“One of the goals is “to terrorize the population of Gaza”, the Israelis think that this will make the population of Gaza “more submissive”.”
“It wasn’t apparent that there was any particular target,” she said. Among targets that had been hit by Israeli forces, she listed a Russian Orthodox church, a water well and the ministry of civil affairs. She said there had been “hundreds of air-strikes” as well as fire from Apache helicopters.
“There is no real guarantee of safety,” she says; “Everywhere is subject to attack.” Schmidt-Martin says that she is afforded a degree of protection because her office is in a UN building. Despite this, a complex of UN offices was fired upon during the last offensive on Gaza in 2009. She noted that there had not as of yet been any injuries to the PCHR field workers.
One very sinister development during this series of attacks has been the IDF’s live-tweeting of the attacks as they happen in Gaza. Many have contended that the flippant tone of the tweets and the connotations of using social media are an attempt to dehumanize the Gazans. One Irish Twitter user tweeted: “Probably more disturbing than the attack on Gaza is the apparent glee with which the IDF carries out its job.”
I asked Schmidt-Martin what she thought of the Israeli use of Twitter in the attacks. She noted that Israel has always engaged in a very strong propaganda campaign. At this point in the conversation, there was a lull and I could hear a humming noise over the phone, followed by what sounded like a pop. She asked if I had just heard the airstrike that had taken place outside the building.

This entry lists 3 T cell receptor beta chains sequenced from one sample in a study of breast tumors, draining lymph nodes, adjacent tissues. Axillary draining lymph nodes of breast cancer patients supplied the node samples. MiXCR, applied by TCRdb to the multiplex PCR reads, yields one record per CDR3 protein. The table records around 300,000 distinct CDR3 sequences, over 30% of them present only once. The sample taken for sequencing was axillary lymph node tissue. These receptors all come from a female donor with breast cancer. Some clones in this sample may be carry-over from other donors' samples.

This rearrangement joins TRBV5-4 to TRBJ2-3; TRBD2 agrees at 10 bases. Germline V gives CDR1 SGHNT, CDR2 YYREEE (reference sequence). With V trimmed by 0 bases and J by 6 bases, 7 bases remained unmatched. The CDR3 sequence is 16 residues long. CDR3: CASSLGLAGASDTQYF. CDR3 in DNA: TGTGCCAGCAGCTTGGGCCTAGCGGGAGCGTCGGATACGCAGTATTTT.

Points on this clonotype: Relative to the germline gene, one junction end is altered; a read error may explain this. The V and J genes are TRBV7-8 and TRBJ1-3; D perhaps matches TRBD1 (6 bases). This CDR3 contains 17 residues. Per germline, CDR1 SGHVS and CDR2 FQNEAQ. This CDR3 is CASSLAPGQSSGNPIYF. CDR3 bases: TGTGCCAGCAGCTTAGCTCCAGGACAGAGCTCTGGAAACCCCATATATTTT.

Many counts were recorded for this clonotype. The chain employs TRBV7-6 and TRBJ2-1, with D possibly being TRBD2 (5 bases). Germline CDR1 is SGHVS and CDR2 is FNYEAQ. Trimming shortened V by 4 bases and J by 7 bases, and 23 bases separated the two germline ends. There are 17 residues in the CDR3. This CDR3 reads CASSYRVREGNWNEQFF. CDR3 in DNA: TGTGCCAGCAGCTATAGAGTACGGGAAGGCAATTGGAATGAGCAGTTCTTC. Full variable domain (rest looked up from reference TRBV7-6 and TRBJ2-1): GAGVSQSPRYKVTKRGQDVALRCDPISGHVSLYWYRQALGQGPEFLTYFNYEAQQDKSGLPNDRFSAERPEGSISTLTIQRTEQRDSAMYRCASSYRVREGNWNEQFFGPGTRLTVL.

“I must have been talking too loudly,” she joked, and went straight back to answering my question about Israeli public relations. “Israel have a very well-oiled propaganda machine. The live-tweeting is part of the propaganda campaign, because they’re ensuring that only their perspective is being put out; for example, saying that their targets are only military targets.”
She said that this claim is “very obviously false”, considering the large number of homes that they have hit. She told me that there is a “very active, young social-media movement” in Gaza and that the tweets had not gone unnoticed by the youth of Gaza.
Finally, I asked Schmidt-Martin about what she thought the end-goal for Israel is in this particular series of attacks. “We feel like we’re probably facing into something that will last at least another week, if not a few weeks,” she said.
She added that she does not know what the exact objective of the operation is, but one of the goals is certainly “to terrorize the population of Gaza”. She reckons that the Israelis think that this will make the population of Gaza “more submissive”. On the contrary, in her view, “this is just determining the resolve of the Palestinian people”.
In the coming days and weeks there will be many predictions made about if, and when, Israel will stop this latest bout of attacks on the people of Gaza. Some will say that the international community will need to step in before the crisis comes to a real head.
Others will say, as Robert Fisk did in 2009, that the opening of the Egyptian borders to Palestinian refugees will free the Israeli government to do what they have always wanted to do; drive the Palestinians off the land for good.
The Palestinian people will say, as Gisela did: “If there’s anything that I’ve learned from being here in Gaza, it’s that you can’t know if something is going to happen until it’s already happened.”